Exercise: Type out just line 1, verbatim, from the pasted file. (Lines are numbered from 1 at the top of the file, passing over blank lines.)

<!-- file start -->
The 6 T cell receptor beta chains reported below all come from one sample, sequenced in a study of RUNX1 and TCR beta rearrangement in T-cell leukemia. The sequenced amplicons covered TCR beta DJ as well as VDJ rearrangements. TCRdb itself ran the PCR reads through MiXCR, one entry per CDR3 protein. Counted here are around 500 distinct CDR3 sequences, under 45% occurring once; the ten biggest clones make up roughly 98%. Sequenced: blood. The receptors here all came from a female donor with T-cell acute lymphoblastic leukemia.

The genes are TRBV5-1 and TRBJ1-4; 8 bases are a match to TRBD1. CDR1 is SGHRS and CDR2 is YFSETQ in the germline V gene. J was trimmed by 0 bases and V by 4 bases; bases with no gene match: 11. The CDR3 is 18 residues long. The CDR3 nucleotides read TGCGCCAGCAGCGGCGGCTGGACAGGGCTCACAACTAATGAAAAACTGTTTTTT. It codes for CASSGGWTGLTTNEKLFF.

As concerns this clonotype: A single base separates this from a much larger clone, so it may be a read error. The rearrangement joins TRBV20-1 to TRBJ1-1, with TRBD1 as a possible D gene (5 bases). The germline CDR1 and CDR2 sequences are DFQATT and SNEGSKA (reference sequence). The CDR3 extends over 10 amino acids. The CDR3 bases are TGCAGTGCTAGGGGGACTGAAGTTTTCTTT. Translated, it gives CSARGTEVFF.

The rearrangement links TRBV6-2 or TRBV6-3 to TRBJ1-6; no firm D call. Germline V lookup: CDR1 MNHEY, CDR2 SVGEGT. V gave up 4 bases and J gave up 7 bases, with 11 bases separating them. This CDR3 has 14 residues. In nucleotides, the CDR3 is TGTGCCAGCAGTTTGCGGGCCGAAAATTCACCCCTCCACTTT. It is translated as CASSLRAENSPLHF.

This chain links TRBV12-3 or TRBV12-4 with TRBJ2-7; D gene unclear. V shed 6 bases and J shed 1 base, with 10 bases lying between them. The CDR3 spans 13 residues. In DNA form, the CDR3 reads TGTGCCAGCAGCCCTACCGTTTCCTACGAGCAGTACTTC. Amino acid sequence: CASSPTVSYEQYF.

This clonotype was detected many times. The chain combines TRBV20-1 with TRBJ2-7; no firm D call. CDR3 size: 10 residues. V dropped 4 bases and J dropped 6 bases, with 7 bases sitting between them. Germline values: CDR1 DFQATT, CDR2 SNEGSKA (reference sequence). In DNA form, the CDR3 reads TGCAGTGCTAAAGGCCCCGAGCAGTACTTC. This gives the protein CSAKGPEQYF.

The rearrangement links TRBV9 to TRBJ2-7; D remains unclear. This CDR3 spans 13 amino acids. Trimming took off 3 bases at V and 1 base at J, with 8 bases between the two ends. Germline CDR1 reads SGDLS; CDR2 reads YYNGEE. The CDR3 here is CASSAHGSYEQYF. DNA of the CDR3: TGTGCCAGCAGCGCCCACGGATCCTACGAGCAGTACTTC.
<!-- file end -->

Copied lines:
The 6 T cell receptor beta chains reported below all come from one sample, sequenced in a study of RUNX1 and TCR beta rearrangement in T-cell leukemia. The sequenced amplicons covered TCR beta DJ as well as VDJ rearrangements. TCRdb itself ran the PCR reads through MiXCR, one entry per CDR3 protein. Counted here are around 500 distinct CDR3 sequences, under 45% occurring once; the ten biggest clones make up roughly 98%. Sequenced: blood. The receptors here all came from a female donor with T-cell acute lymphoblastic leukemia.